The two screening soon in London are both coming of age, coming-out films set in the 1980s with a gay man as the leading character.
Kanarie (Canary) is about a small town boy (played by Schalk Bezuidenhout) doing his military service in 1986, and Moffie (slang for homosexual), also set in the army, fighting on the Angolan border, in 1981 where young Nicholas (played by Kai Luke Brummer) is struggling.
Both are extraordinary films to come out of South Africa. No holds are barred with the politics, the law and the religion of the time. In the 1980s all white young men over 16 had to serve two years of compulsory military service to defend the (apartheid) regime and fight the swart gevaar (the black peril). Patriotism was expected. Boys with so-called “emotional” problems, like preferring the company of men to women, used to be rooted out, treated and allegedly “cured” like a cancer. The army isn’t for softies and the South African army then was for big, tough, hard fighting men.
In Kanarie, Johan Niemand from Villiersdorp is training in the South African Defence Choir (aka the Canaries). Following a grinding military training the choir, who sing like angels, has to go on a nationwide tour of the country, travelling from town to town, entertaining people whilst also fortifying the belief in the military effort – – and promoting both Church and State. Not every choir member agrees with what they have to do. Therein lies the conflict with the commanding officers. It is tough and revealing, but also very funny and deeply touching.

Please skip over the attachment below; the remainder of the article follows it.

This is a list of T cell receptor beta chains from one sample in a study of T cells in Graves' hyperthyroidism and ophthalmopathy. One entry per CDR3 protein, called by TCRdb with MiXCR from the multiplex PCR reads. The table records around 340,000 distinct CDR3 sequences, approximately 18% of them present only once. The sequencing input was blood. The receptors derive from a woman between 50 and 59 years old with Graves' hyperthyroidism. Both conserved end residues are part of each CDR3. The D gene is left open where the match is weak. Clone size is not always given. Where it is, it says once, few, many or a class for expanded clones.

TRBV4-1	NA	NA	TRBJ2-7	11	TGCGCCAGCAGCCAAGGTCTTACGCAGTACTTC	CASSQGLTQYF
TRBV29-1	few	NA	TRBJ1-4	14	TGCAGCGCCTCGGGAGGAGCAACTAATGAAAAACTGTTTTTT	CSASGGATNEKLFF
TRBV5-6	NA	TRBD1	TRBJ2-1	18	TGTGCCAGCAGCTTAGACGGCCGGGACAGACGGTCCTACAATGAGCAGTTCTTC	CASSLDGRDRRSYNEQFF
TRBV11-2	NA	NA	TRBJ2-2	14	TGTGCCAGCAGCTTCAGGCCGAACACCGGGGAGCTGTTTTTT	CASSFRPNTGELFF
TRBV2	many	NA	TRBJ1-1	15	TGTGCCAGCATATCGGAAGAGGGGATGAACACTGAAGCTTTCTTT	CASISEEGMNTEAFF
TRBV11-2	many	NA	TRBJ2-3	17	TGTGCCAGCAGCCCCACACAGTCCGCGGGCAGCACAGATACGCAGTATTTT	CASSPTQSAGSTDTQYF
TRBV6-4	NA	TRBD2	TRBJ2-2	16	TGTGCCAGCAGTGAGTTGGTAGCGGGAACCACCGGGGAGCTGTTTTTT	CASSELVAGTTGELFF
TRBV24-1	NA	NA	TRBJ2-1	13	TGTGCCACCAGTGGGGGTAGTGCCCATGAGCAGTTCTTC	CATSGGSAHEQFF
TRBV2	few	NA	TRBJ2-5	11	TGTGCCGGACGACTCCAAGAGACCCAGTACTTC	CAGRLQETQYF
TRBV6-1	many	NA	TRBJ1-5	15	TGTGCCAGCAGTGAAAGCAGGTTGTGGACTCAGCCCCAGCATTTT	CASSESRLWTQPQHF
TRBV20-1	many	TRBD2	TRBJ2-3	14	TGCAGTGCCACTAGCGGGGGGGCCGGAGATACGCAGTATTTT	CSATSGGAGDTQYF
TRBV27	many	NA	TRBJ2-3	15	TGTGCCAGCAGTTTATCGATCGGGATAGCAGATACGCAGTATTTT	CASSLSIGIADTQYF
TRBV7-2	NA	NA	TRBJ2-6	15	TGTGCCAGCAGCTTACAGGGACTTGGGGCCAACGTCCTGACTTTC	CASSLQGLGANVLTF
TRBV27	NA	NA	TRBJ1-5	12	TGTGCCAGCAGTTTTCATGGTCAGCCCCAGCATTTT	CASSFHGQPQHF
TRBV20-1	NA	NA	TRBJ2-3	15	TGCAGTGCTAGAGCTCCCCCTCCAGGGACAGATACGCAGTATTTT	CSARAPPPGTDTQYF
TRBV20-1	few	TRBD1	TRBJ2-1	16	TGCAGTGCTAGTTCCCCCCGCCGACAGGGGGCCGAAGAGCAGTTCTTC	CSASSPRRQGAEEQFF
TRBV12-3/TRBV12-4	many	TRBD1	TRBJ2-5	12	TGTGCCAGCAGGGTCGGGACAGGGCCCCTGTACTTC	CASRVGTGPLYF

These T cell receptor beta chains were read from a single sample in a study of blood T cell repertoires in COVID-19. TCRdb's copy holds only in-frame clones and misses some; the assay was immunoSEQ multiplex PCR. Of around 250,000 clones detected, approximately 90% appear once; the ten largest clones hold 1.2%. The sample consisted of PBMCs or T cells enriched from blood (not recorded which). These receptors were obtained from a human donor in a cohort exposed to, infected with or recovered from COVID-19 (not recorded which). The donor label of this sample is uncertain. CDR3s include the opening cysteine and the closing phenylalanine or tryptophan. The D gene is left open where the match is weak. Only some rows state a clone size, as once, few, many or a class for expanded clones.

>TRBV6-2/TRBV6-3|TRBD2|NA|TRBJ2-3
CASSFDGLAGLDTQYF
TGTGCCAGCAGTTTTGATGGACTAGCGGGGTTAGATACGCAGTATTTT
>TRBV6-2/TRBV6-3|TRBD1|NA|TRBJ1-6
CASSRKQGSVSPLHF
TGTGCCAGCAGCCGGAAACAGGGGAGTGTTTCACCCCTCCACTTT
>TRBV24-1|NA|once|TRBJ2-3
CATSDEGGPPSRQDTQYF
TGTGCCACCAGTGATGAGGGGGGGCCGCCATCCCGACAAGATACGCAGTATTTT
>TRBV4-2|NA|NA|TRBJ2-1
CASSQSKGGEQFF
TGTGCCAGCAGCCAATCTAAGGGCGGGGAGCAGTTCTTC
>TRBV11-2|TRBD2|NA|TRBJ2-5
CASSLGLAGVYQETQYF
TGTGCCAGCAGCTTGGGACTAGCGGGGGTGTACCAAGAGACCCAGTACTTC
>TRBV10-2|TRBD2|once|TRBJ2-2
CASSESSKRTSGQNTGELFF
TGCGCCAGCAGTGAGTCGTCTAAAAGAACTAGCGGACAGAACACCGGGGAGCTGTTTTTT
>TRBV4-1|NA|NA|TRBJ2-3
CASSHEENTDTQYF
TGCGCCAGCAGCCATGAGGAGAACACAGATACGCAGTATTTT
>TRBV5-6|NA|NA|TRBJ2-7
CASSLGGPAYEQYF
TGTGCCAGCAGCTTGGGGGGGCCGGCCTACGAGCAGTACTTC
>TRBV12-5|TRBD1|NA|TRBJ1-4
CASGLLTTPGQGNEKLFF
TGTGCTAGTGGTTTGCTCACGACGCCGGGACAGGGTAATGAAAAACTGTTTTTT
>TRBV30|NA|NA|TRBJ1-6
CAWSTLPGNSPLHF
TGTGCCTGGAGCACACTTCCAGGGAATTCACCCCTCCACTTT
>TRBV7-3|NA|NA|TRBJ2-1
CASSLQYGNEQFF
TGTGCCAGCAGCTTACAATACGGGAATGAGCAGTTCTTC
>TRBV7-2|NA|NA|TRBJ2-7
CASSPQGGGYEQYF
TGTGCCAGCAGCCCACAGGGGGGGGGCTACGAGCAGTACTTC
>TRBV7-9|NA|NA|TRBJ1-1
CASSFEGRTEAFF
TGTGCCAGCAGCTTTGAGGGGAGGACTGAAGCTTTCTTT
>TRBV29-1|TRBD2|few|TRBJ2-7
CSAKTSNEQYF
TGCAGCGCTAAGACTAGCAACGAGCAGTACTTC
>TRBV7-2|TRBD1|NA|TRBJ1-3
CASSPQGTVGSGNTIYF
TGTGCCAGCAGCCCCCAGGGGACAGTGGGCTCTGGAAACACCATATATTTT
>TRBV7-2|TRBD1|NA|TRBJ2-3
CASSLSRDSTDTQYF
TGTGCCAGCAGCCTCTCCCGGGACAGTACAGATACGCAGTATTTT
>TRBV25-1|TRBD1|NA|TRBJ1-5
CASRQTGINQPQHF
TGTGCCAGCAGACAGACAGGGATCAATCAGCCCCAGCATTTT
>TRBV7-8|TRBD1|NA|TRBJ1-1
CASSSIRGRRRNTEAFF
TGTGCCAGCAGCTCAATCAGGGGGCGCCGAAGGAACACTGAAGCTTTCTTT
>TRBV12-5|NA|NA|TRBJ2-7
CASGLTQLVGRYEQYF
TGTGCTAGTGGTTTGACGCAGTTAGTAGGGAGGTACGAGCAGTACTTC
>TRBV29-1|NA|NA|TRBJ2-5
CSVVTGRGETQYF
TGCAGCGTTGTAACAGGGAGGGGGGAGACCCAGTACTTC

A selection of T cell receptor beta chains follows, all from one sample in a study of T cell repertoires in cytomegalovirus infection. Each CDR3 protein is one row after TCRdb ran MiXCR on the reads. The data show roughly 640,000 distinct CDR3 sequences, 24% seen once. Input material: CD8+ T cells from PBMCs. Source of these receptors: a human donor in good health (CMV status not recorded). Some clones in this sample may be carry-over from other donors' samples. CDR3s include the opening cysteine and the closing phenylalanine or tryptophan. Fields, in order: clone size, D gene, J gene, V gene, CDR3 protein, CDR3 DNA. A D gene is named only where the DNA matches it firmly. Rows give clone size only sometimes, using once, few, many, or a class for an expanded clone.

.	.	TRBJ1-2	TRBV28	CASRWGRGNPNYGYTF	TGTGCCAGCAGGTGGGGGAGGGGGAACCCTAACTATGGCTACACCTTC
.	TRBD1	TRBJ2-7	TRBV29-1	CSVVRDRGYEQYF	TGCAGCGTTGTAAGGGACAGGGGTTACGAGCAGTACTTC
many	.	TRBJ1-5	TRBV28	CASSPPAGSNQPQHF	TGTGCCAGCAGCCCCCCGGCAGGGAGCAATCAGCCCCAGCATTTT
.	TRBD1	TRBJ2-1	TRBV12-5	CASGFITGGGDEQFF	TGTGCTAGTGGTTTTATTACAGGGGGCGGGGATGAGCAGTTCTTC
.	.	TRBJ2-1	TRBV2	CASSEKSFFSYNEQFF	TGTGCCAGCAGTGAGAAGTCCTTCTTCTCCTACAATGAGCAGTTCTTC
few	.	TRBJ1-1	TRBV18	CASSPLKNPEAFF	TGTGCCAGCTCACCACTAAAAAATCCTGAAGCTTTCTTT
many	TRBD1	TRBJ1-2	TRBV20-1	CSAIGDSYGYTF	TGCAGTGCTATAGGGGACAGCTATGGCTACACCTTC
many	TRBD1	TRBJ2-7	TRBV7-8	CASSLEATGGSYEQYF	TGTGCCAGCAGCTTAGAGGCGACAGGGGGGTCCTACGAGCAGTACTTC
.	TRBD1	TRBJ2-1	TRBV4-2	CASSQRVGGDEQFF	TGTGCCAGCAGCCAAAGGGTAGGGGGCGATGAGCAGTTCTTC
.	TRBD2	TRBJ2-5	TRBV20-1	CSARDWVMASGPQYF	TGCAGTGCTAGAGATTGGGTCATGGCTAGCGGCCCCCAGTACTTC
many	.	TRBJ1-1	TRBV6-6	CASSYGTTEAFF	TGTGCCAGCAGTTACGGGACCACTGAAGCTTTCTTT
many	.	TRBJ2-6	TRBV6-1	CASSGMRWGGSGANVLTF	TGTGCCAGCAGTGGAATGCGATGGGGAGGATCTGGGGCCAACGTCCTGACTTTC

Kanarie is directed and written by Cape Town’s Christiaan Olwagen (The Seagull) and is being released on DVD and VOD on Sept 16th.
In Moffie, written and directed by Cape Town-born Oliver Hermanus, Nicholas van de Swart is a lad who knows he is different with something unacceptable about him that must remain hidden. He is facing unspeakable horrors on the Angolan border when a tender relationship with another recruit becomes as dangerous for them both as any enemy fire. True to Hermanus’ previous films like Shirley Adams, Beauty and The Endless River, the emotions are deeply affected by the South African system and the tensions run high. Both films tell heart-breaking stories in a world that , theoretically, no longer exists.
Kanarie is available to buy on DVD from Amazon and download on VOD from iTunes, Amazon, Google, Vimeo, BFI Player and Sky Store.
Moffie is showing at the London Film Festival on Oct 10th and 11th. (Tickets :bfi.org.uk/lff, tel. 020 7928 3232.)